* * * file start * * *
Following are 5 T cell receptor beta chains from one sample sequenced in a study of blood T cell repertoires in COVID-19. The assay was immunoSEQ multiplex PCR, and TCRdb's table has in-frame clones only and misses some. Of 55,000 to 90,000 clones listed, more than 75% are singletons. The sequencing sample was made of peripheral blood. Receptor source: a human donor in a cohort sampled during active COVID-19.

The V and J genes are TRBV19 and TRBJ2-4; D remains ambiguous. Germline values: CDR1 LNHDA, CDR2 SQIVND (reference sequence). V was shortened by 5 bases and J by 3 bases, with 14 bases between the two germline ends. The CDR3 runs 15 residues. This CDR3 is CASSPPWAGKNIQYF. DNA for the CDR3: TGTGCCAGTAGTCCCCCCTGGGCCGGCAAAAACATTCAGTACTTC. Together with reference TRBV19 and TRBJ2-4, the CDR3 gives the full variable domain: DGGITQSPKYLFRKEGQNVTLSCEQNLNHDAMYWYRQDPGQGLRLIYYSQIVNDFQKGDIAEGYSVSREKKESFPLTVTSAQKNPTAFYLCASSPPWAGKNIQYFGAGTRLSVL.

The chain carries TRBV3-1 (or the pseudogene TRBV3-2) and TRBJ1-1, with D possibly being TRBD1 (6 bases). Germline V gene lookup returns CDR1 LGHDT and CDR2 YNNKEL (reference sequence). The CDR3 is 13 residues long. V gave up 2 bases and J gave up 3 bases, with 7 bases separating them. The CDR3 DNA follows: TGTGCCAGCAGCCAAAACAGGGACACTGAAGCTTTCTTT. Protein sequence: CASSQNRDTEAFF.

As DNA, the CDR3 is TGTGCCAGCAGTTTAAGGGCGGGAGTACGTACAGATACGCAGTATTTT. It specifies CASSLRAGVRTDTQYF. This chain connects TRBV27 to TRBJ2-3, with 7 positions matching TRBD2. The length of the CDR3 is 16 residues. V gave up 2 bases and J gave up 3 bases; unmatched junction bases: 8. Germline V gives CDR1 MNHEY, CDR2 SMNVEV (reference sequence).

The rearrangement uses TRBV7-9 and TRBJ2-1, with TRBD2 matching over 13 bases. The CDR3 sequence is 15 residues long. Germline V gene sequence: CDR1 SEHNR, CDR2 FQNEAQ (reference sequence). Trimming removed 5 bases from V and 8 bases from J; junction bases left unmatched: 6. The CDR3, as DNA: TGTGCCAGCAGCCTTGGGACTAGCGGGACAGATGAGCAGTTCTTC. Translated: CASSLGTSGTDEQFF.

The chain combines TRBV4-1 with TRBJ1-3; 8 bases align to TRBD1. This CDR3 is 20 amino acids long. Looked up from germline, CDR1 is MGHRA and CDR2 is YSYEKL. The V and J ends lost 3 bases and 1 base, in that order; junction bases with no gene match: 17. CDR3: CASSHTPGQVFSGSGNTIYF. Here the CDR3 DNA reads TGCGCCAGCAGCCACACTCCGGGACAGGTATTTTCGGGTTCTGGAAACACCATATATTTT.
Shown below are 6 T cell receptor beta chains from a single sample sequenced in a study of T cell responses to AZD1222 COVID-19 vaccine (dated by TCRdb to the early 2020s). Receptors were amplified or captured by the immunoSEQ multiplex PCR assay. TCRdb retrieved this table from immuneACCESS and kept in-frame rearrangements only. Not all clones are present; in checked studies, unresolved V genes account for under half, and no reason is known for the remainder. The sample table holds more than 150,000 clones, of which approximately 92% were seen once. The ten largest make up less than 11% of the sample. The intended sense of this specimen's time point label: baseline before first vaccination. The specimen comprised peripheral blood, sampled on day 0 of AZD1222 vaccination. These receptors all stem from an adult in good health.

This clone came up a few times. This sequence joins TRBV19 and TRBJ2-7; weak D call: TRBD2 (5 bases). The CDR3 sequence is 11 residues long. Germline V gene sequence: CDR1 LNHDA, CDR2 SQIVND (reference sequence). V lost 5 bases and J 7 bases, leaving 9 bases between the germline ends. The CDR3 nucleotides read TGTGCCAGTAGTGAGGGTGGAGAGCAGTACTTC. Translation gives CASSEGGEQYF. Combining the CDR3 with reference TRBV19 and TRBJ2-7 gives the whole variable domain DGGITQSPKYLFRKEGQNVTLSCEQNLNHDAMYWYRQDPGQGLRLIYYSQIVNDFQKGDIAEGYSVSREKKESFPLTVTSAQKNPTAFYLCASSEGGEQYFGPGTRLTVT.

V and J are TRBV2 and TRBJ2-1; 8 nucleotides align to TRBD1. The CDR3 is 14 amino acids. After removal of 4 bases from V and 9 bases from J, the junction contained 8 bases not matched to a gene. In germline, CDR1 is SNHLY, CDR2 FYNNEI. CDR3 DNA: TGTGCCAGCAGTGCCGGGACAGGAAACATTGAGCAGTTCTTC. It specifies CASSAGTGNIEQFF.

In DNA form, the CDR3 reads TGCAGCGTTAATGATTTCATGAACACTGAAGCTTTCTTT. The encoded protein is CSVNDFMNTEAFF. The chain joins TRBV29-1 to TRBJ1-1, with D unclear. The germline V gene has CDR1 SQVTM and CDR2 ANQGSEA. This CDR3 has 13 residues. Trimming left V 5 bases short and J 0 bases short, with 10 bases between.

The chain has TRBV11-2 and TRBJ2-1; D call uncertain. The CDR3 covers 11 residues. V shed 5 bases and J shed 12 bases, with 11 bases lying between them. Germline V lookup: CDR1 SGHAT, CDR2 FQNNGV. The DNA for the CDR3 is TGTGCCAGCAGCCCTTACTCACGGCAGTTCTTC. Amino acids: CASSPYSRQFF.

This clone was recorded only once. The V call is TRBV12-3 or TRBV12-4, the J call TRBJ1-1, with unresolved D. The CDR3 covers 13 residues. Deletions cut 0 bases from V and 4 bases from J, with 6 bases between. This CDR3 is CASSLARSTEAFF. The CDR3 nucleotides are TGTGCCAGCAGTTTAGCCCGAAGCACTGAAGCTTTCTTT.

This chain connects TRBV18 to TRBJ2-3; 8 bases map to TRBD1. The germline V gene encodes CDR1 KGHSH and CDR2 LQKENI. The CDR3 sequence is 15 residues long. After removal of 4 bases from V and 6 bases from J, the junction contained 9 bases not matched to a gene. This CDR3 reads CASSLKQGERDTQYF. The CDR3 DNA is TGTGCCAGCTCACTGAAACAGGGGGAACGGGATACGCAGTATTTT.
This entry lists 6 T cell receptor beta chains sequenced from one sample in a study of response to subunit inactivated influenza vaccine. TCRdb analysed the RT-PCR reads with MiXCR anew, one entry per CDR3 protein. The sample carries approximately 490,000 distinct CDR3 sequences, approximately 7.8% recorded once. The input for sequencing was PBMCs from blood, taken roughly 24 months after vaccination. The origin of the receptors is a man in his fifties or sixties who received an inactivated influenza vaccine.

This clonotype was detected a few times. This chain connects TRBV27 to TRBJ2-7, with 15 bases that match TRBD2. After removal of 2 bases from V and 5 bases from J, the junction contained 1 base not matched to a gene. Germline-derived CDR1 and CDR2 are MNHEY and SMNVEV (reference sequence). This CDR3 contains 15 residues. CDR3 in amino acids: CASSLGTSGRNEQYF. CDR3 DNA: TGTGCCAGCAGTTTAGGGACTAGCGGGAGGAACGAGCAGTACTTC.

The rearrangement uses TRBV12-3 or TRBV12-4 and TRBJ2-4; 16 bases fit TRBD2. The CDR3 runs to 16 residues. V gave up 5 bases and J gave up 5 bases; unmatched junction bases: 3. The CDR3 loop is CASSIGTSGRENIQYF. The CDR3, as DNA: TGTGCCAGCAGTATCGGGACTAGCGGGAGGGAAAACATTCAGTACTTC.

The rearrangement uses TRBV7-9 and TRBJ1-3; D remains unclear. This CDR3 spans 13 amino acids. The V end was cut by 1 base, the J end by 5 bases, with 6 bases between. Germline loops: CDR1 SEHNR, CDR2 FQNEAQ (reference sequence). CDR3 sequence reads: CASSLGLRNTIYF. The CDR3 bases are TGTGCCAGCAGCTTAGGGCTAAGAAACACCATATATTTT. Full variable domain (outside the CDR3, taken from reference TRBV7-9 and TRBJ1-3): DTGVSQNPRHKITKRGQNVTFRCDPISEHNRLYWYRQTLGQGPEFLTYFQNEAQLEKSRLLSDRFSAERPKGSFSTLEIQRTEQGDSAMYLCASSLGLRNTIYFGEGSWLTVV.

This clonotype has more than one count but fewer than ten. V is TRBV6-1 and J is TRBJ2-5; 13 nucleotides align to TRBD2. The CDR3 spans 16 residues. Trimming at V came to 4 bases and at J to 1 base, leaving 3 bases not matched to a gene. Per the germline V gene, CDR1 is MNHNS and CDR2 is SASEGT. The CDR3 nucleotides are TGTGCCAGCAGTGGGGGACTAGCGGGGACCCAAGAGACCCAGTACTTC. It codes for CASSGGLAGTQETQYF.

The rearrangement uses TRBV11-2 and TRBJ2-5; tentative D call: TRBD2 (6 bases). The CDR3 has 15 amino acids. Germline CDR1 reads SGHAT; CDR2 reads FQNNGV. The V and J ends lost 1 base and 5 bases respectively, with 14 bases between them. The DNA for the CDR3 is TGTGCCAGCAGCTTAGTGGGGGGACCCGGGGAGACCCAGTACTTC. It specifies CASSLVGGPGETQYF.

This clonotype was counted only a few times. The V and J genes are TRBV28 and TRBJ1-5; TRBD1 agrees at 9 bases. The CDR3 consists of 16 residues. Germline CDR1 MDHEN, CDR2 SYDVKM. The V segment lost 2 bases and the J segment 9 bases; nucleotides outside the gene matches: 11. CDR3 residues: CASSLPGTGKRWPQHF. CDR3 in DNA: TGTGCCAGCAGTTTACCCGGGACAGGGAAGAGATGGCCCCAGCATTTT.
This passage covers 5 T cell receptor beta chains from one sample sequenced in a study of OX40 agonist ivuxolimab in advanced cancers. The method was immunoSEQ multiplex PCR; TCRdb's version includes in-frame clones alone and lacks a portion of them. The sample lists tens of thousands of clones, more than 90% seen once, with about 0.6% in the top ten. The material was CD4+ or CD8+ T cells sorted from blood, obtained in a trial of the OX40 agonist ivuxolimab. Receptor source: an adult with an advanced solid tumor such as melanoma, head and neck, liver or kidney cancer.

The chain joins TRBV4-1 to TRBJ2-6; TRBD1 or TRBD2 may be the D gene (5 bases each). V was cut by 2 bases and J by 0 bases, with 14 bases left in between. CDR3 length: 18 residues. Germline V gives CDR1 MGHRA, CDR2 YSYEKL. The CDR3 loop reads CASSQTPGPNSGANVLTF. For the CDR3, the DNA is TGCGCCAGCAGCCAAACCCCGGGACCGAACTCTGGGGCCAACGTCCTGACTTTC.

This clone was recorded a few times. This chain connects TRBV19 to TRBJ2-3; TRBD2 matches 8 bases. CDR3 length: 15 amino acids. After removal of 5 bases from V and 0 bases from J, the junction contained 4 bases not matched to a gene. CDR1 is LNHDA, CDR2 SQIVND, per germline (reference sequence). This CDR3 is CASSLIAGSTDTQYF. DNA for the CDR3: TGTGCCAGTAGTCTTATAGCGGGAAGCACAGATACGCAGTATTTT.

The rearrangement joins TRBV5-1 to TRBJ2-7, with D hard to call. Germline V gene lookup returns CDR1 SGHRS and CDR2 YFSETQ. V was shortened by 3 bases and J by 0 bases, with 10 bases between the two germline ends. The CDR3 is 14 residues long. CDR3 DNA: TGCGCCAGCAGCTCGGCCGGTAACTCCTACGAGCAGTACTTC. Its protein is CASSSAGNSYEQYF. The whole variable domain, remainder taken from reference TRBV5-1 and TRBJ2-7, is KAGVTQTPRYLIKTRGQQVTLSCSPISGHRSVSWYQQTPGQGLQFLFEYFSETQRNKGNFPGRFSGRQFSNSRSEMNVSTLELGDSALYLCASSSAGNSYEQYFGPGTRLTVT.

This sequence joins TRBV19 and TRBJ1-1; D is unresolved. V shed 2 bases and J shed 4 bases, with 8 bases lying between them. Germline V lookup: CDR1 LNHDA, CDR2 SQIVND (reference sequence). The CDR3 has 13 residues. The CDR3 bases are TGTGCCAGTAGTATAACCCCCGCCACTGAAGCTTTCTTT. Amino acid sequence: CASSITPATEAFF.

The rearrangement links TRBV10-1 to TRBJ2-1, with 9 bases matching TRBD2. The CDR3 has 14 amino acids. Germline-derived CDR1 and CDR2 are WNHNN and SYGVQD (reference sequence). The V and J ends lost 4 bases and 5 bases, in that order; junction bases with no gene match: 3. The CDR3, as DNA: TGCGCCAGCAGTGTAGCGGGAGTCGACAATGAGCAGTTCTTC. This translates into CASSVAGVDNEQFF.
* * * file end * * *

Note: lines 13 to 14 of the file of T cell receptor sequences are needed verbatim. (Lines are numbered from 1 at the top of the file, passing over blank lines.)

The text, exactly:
This chain connects TRBV18 to TRBJ2-3; 8 bases map to TRBD1. The germline V gene encodes CDR1 KGHSH and CDR2 LQKENI. The CDR3 sequence is 15 residues long. After removal of 4 bases from V and 6 bases from J, the junction contained 9 bases not matched to a gene. This CDR3 reads CASSLKQGERDTQYF. The CDR3 DNA is TGTGCCAGCTCACTGAAACAGGGGGAACGGGATACGCAGTATTTT.
This entry lists 6 T cell receptor beta chains sequenced from one sample in a study of response to subunit inactivated influenza vaccine. TCRdb analysed the RT-PCR reads with MiXCR anew, one entry per CDR3 protein. The sample carries approximately 490,000 distinct CDR3 sequences, approximately 7.8% recorded once. The input for sequencing was PBMCs from blood, taken roughly 24 months after vaccination. The origin of the receptors is a man in his fifties or sixties who received an inactivated influenza vaccine.